Whitman news since 1896

Whitman Wire

Vol. CLIV, Issue 4
Whitman news since 1896

Whitman Wire

Whitman news since 1896

Whitman Wire

Senior art majors panhandle for funding N.Y.C. trip

While most of Whitman adds a few extra hours to their library routine to accommodate the pre-Thanksgiving rush, senior art majors are getting ready for the annual trip to New York City. Unfortunately, preparing for New York involves more than hunting down hip shoes: the fourteen senior art majors also have to come up with over $500 each to help cover trip expenses.

“They just got a new $15 million art building. Clearly there’s money to support the arts at Whitman. People just aren’t trying hard enough for this,” said senior art major Meghan Urback.

The trip has been going on for around ten years and is considered a selling point of the studio
art major. “Students who have attended have said that it was one of the most important aspects of their art education at Whitman,” wrote art department chair Charles Timm-Ballard in an e-mail to the senior art majors.

“The things that students see, hear, and experience in New York change the way that they understand art and the world,” said Timm-Ballard in the same e-mail.

Yet despite the importance of the trip, only $3600 of the students’ costs are paid for. The other $8,758 was left to the art majors to come up with on their own.

Until this year, the trip was required. After students raised concerns that a required, academic
trip that involves missing a week of classes was not fully funded the department’s response
was to make the trip officially not required.

“They’ve officially made the trip no longer required, but it makes no sense since in their words it’s a “fundamental capstone” of the art major experience at Whitman,” said Urback. “[The trip] is part of senior seminar and there are assignments based off of it for the class.”

Senior art majors Urback, Brett Muckler and Rachel Stein petitioned ASWC and were able to secure another $100 per student.

However ASWC made it clear that while they wanted to help the students out, it wasn’t ASWC’s
role to fund a trip that should be covered by the art department. Other attempts to secure funding from the president’s office, the Dean of Students, the Dean of Faculty and the art department were unsuccessful.

“Every year it’s a problem, but nobody really knows about it. So when they do find out about it senior year, it’s too late for anything to be done about it so nothing ever gets done,” said Urback.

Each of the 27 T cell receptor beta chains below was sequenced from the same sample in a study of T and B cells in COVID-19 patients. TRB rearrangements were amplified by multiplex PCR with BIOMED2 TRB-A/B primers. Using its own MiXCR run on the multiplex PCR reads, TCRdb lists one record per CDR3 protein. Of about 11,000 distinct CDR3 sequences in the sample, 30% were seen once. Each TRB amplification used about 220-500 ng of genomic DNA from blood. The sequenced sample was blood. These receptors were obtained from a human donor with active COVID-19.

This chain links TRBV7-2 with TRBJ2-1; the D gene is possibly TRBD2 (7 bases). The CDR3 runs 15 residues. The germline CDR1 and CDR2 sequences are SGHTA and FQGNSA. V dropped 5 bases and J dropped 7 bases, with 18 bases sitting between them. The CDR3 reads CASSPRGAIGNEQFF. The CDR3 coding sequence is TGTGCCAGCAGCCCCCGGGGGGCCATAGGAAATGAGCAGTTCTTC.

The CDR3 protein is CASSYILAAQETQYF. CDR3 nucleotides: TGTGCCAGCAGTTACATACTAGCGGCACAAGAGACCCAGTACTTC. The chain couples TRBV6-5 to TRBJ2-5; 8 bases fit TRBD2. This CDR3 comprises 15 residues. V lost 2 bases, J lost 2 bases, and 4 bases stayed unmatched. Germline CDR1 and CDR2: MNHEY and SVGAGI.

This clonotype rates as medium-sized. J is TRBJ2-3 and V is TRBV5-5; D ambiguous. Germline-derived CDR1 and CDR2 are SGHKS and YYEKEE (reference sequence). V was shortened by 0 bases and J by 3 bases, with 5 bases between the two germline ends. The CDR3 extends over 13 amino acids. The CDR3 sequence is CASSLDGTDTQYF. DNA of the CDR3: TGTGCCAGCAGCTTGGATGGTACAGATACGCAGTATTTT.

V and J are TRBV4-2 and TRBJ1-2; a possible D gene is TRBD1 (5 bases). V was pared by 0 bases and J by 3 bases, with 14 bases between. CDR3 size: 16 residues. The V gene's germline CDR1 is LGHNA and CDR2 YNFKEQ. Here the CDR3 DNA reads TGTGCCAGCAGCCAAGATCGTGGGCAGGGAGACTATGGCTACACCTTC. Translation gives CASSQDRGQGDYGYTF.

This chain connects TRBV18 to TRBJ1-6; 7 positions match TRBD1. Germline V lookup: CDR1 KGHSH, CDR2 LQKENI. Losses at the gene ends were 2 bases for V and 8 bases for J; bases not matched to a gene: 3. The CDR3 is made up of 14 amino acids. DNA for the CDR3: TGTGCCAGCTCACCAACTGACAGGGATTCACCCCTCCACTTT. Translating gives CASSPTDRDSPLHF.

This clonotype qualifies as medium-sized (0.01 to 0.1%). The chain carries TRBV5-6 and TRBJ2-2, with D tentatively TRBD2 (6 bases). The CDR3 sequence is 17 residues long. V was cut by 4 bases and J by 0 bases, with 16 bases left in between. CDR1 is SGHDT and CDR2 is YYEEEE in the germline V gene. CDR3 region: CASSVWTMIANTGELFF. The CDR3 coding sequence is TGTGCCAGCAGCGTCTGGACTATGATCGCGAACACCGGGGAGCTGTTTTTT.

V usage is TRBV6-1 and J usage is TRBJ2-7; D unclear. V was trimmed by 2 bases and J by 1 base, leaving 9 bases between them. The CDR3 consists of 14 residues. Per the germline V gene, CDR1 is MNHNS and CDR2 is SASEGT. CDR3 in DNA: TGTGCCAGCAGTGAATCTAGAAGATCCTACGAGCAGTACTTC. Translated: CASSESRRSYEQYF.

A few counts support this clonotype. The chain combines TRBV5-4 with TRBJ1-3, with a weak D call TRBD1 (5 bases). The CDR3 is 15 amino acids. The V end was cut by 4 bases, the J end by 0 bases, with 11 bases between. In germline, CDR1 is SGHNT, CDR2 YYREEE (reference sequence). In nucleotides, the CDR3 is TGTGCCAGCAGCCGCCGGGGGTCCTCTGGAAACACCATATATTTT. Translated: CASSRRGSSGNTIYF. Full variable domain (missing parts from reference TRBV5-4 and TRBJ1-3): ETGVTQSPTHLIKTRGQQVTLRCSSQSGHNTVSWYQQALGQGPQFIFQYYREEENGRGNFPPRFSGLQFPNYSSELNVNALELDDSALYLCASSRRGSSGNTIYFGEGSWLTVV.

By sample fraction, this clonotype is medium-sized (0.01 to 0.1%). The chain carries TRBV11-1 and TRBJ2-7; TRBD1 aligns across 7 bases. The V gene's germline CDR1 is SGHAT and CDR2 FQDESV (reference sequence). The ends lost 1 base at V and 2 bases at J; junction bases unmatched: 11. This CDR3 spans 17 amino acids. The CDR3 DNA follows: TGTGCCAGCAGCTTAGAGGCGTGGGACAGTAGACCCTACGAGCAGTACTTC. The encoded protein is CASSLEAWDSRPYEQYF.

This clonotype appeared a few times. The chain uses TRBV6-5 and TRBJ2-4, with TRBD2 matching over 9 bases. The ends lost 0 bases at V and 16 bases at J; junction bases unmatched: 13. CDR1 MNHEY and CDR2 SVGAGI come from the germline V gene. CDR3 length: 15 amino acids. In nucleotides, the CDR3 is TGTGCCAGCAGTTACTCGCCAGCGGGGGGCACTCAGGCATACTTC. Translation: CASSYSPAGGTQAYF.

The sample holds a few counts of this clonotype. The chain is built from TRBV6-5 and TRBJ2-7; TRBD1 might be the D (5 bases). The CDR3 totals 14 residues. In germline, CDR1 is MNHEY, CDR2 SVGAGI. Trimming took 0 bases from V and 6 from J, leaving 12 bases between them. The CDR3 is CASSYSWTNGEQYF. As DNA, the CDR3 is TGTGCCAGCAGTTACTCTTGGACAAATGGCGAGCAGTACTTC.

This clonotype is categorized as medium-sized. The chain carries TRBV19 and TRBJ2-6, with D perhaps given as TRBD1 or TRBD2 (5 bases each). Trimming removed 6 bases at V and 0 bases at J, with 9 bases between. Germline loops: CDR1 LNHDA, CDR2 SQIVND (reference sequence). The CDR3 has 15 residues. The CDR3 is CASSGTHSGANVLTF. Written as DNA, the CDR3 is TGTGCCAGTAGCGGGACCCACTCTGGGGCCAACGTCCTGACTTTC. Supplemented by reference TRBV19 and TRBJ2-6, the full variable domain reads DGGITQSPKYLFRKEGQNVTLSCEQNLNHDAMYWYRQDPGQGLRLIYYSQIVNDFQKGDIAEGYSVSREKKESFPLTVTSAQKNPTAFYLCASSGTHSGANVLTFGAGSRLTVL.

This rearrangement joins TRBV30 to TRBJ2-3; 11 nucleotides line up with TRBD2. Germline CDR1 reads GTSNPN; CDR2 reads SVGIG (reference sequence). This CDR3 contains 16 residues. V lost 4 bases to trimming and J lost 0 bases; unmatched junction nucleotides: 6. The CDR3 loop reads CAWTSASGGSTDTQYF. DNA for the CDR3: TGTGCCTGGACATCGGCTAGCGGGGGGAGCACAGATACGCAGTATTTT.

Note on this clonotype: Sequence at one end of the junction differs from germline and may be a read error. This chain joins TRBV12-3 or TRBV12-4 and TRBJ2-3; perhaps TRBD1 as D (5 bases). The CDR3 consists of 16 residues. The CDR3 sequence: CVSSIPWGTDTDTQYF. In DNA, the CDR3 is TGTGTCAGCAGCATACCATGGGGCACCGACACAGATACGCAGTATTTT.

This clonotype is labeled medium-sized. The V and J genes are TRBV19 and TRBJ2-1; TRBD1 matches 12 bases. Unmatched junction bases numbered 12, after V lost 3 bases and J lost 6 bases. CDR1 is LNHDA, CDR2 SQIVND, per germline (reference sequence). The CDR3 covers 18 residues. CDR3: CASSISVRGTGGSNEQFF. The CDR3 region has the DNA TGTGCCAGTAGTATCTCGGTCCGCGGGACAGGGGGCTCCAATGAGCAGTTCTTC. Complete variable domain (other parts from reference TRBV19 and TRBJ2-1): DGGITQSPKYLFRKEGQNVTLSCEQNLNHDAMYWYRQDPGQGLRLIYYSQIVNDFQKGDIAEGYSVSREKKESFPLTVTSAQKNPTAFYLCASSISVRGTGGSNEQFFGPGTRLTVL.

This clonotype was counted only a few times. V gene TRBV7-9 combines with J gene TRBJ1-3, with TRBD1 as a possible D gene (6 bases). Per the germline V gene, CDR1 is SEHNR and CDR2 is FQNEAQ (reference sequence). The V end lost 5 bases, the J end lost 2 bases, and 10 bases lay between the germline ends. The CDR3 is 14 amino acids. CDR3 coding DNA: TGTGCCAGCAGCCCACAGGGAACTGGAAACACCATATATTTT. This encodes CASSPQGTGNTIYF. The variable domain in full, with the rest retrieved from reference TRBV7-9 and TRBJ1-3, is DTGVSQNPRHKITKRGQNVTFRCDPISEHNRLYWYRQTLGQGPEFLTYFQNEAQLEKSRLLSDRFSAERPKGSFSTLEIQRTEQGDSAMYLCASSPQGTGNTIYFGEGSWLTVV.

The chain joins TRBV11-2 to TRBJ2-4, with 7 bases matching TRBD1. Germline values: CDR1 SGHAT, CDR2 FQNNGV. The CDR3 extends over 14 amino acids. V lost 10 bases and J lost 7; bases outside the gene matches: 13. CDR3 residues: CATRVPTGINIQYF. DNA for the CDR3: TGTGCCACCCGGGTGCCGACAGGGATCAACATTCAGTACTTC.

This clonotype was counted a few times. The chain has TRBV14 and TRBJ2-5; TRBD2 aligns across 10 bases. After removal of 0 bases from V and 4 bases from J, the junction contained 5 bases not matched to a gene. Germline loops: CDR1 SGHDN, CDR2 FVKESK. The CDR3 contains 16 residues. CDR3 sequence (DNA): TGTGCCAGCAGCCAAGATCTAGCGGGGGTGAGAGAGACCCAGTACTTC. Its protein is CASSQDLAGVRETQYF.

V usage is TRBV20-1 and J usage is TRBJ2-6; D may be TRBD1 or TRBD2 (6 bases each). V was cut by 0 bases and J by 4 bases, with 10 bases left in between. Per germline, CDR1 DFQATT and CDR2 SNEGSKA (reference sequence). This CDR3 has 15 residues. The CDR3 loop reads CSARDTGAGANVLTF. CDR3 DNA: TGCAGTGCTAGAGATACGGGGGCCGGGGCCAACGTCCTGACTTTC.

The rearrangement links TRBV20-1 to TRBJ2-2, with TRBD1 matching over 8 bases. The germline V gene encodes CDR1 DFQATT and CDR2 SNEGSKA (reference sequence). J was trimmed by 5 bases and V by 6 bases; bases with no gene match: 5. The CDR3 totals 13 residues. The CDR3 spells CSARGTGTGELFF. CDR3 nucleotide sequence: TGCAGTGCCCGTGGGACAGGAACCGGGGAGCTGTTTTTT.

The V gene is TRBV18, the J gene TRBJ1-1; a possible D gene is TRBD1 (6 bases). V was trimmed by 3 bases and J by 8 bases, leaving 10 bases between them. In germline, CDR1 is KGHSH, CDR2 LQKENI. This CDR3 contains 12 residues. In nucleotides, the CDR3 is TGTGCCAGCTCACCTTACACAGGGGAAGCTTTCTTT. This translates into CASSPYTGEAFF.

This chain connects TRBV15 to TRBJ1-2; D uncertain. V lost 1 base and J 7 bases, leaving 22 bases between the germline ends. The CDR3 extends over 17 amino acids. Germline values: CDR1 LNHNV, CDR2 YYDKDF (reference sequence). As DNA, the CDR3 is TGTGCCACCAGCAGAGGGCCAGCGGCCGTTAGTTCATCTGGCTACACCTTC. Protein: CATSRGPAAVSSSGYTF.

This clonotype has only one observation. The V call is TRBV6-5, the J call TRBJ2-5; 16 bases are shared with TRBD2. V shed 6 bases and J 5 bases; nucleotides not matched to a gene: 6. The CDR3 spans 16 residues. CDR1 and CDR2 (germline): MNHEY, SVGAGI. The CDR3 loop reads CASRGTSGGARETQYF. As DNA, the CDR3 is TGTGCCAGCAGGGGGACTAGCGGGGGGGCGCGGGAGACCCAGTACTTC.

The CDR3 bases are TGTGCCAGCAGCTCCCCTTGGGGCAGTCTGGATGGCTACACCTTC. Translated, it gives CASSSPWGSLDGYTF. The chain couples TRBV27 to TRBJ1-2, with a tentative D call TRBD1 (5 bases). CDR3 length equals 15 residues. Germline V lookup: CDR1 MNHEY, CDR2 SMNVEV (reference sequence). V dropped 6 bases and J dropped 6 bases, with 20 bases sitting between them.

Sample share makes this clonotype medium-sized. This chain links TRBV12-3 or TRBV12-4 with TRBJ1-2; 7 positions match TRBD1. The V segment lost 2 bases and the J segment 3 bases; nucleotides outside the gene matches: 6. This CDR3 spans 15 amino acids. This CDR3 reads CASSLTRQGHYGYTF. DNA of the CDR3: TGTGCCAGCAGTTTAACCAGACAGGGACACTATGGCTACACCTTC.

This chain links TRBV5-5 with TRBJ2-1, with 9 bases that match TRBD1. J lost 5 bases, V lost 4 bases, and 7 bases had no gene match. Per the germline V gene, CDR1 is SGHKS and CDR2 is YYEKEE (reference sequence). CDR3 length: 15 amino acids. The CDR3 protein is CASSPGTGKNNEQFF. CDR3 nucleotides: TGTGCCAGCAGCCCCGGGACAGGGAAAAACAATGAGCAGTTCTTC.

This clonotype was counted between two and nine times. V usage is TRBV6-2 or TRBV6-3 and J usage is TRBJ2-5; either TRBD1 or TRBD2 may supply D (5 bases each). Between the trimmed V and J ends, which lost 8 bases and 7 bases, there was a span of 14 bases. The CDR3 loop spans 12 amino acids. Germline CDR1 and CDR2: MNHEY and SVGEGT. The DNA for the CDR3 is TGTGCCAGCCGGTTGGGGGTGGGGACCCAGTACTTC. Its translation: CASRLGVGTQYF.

In the 2001-02 school year a $5,200 annual fund was set up for the trip. The two faculty who accompany the trip receive $1600 of this money to help defray their costs. The rest goes to students, but was never intended to cover the entire cost of the trip. In more recent years the cost of air travel, lodging, food and museums has risen as have the number of studio art majors, spreading the money thinner.

According to Timm-Ballard, he has made several unsuccessful attempts to request more money for the trip from the budget committee.

Art majors expressed confusion that this fundamental academic trip is less than half funded despite extensive effort on the part of several students while many other trips receive perks such as $75 per person, per day for food, and non-required conferences all over the country are easily funded.

“It discourages against people who financially afford to do this,” said Urback. While all students
are going on this year’s trip, coming up with the funds for the trip was not easy for more than a few students.

Efforts are being made to inform next year’s senior art majors about the costs and bureaucracy
of the trip so they have more time to come up with the money for the trip.

“The money either needs to come from the department or they need to set up a realistic fund for the trip,” said Urback. “The whole thing is just so uncharacteristic; it just doesn’t make sense with the spirit of Whitman.”

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